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Vision And Srs


mcsp3
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Hey All,

 

I was/am having some trouble with the dreaded roll-off SR and really looking for a solution. Anyway, while doing the two-step drill I noticed that if I keep my attention out and through the turn I don't get freaked out as much about in too fast, lean angle, going wide etc. And I further noticed that when I don't get freaked about those things, they don't happen. All old news to readers of TOTW2.

 

Finally the question: Do you have the feeling that you are neglecting the current turn when you are keeping your attention out? I know I have already surveyed the current turn and I know that I should just kind of monitor with my peripheral vision but I feel like I may be missing something important right in front of me.

 

Another question: Do you also feel less inclined to roll out when you are looking through the turn? I know I do and I think it is because I feel more confident about my eventual destination.

 

One more: I feel like it takes alot of concentration to keep my attention out - I will slip back into looking directly in front of the bike - espescially when tired. Is this common?

 

Thanks,

 

Mike

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Mike, not to sound too much like a sales guy, but... :) Have you done level two at the school? The exact problem you?re talking about is addressed :)

 

In short no I don't feel like I'm neglecting the turn I'm in by looking ahead, but this is a fairly common problem. It all has to do with the way you use your vision. Try this next time you go out for a ride and see if it helps. Think of each turn as a three step visual process. When approaching the turn spot your turn point as early as possible, just before you reach the turn point use the two step and look to your apex spot, turn the bike and then once you feel confident you will hit your apex spot THEN start looking ahead as far as possible.

 

Yes, if I look through the turn I'm much less inclined to roll out.

 

Yes, it is common to have you attention zoom in on stuff when you are tired. You have to maintain concentration and that is harder when you?re tired.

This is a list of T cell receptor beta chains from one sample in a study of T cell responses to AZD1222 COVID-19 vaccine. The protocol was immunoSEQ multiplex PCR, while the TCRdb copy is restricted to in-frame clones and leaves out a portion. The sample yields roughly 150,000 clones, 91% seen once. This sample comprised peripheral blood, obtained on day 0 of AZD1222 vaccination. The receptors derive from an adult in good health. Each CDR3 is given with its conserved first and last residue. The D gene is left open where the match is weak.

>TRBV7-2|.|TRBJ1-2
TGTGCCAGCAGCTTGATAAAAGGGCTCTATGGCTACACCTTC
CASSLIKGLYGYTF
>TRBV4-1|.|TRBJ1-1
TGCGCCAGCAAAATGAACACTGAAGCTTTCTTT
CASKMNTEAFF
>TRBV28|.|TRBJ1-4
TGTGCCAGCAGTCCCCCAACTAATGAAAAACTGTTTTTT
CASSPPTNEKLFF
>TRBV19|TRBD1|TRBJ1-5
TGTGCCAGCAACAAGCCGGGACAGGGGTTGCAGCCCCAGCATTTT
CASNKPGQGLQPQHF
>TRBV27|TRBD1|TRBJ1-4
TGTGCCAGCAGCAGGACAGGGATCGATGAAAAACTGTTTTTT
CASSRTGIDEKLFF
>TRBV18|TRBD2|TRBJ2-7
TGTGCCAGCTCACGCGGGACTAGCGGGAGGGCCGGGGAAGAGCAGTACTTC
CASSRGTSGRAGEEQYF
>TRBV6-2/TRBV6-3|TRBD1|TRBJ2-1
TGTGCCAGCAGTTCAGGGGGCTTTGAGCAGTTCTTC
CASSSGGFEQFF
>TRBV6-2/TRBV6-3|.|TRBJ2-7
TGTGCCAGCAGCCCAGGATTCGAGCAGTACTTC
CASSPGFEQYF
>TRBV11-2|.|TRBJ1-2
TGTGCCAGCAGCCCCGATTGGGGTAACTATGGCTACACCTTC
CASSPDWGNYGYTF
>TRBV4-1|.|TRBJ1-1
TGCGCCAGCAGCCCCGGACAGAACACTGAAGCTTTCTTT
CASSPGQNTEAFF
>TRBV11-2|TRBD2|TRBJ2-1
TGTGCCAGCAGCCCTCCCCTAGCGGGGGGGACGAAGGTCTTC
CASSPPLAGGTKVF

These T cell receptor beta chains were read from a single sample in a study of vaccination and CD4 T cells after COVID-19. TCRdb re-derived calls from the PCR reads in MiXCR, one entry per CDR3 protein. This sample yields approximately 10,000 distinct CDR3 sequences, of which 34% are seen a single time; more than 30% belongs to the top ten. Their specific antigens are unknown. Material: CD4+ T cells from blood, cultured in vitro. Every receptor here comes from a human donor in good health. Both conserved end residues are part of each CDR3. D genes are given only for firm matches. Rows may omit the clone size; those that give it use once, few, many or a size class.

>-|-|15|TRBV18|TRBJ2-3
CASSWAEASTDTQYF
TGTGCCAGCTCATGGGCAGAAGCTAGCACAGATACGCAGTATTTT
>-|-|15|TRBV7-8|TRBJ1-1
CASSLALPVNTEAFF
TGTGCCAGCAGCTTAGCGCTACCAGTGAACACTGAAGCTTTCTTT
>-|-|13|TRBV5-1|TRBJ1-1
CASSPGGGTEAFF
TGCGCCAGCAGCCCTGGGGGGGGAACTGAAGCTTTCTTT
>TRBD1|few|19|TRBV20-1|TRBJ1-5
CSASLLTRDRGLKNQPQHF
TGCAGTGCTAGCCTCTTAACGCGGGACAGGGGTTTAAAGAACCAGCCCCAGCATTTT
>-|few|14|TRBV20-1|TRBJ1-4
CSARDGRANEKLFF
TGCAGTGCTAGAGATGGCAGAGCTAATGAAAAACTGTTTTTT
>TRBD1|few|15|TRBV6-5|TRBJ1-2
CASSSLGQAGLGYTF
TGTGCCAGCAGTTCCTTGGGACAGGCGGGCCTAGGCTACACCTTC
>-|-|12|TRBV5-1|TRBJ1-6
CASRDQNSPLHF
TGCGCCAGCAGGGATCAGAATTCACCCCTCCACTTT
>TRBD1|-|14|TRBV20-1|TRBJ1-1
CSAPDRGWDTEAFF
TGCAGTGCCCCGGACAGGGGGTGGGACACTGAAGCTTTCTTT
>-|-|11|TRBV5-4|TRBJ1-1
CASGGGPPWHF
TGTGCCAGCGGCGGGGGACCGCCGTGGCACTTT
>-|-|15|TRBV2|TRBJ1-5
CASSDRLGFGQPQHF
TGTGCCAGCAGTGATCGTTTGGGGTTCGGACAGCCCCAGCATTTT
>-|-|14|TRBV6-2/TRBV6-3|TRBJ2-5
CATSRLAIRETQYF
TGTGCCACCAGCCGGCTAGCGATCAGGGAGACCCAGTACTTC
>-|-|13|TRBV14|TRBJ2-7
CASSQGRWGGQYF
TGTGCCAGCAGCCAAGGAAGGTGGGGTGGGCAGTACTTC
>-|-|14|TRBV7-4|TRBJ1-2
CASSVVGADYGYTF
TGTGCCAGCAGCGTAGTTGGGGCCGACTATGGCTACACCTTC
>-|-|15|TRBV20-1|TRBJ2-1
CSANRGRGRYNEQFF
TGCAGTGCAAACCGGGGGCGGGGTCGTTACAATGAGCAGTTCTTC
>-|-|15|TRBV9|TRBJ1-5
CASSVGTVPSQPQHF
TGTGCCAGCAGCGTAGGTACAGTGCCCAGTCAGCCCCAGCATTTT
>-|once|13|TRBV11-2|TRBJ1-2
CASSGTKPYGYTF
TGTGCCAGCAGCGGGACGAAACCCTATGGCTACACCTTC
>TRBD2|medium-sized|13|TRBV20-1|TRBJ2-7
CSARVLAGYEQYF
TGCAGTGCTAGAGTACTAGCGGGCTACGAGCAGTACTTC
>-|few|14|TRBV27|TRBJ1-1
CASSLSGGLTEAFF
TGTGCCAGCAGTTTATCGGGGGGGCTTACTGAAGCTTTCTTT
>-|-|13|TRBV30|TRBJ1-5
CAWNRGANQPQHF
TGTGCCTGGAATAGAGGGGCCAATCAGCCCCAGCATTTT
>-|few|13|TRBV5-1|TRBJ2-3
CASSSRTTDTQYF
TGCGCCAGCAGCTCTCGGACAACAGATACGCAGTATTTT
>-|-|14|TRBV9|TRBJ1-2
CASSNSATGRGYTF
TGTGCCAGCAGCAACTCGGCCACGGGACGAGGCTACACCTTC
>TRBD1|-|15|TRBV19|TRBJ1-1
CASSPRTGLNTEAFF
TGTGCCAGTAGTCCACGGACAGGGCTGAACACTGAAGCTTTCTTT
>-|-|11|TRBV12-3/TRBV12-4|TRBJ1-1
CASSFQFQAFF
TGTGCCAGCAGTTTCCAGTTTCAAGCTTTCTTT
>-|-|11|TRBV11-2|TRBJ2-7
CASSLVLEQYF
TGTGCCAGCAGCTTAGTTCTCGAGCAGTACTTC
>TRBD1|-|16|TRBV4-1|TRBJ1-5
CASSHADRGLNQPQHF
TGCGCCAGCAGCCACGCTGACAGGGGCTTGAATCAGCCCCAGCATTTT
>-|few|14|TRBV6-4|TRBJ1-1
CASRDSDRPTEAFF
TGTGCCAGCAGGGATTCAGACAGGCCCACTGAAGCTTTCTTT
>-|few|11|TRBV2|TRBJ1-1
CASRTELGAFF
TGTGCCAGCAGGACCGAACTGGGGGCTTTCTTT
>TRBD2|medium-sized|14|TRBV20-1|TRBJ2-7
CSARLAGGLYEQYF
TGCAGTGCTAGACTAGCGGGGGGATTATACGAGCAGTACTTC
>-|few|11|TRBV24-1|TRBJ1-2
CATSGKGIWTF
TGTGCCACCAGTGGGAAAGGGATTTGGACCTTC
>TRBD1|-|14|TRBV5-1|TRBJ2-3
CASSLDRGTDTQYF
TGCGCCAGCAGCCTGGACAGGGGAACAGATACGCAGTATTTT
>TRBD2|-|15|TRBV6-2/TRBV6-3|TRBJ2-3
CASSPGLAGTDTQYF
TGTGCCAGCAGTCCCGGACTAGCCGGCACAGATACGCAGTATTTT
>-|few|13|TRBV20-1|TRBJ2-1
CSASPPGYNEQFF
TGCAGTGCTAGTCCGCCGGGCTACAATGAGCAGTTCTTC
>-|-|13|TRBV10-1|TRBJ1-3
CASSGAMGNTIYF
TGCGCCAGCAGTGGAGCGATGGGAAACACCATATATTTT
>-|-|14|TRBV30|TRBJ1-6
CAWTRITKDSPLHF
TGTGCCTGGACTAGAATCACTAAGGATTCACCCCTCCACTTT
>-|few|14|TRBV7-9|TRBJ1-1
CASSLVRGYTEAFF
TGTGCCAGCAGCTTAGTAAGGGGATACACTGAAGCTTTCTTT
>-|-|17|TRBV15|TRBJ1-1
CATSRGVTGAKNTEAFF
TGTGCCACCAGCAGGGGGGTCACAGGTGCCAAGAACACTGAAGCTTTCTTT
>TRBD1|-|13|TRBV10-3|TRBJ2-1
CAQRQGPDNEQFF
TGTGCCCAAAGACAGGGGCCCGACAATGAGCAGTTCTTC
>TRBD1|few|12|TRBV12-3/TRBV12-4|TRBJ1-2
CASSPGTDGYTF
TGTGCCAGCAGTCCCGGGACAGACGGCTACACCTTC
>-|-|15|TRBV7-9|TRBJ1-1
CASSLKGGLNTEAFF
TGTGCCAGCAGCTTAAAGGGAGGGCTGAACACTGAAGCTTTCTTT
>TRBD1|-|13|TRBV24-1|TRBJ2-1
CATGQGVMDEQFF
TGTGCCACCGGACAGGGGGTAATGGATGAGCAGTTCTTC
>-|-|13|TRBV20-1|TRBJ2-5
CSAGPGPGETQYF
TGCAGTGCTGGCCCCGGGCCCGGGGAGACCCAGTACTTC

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When you say Neglecting the corner do you mean you may want to start making a mid turn correction (big SR no no) or chop the throttle? I think that perhaps the way TOTW 2 deals with this is by asking the question, If you are looking 3 inches infront of your front wheel and a brick wall magically materialized right there..... would there be anything you could do about it? At some point there isn't anything the pilot can do about something on the track. So why look at it, why fret about it, why spend any of your attention budget on it. Even worse is that corner you just finished, why would you think about it, there isn't anything at all you can do about it.

 

If you keep the picture big, out far, you can see the things with enough time to make a decission and act upon it. Keep the picture big, and you won't need to sweat the small stuff.

 

You asked if we "feel" like we're neglecting, maybe we all do but the question is does the lap time show it? Run a few looking down at your front tire, run a few pushing the picture out good an far... which ones were faster? Does it matter if you're "neglecting" if your going faster and not feeling so rushed?

 

The idea of looking where you want to go has alot of merit, looking through the turn moves your attention away from the many attention robbers around your wheels, pegs, etc... so of course when you push the picture out far the "in near" suddenly feels more firm and hooked up. Look far, go far, look down, go down.

 

Yes, when you're tired you are more likely to revert to the SR's. After all that is what they are, Survival Reactions. As you become physically exhausted, mental exhaustion also occures. It is natural to find yourself slipping back to the normal "reaction" rather then sticking with the proper learned technique. Proper hydration seems to be the biggest key to holding the proper mental state for the longest time. Diet, alcohol/hangover, sleep deprevation are all contributing factors as well.

 

Rman

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Stuman, no sales job required as I am already sold on the value of the school. My budget is tight after two years of contractor rate cuts so I have to save my pennies - I am thinking that the 2 day camp is the best way to go.

 

Rman, yes I was asking about how you "feel" really to get a gauge of weather the stuff I'm experiencing is common - if it's common the school will have figured out ways to deal with it. If the things I experience are unique or even rare the school would likely not spend time dealing with it.

 

Guys I ride with often talk as though they always practice standard throttle control - still manage to high-side at the track sometimes though - never feel like they are over their head and can get faster by simply spending more time at the track. I tend to think that thinking about the skills and barriers and then practicing with a purpose is more productive.

 

I taught computer stuff for many years and found over and over that in just hours we could accomplish what might take weeks of self study or months of undirected experience in a field. Part of the reason we could be effective was because many people will have the same stumbling blocks and we could find different ways of addressing those problems and getting to the ah-ha quicker. I am sure they see the same thing at the Superbike School.

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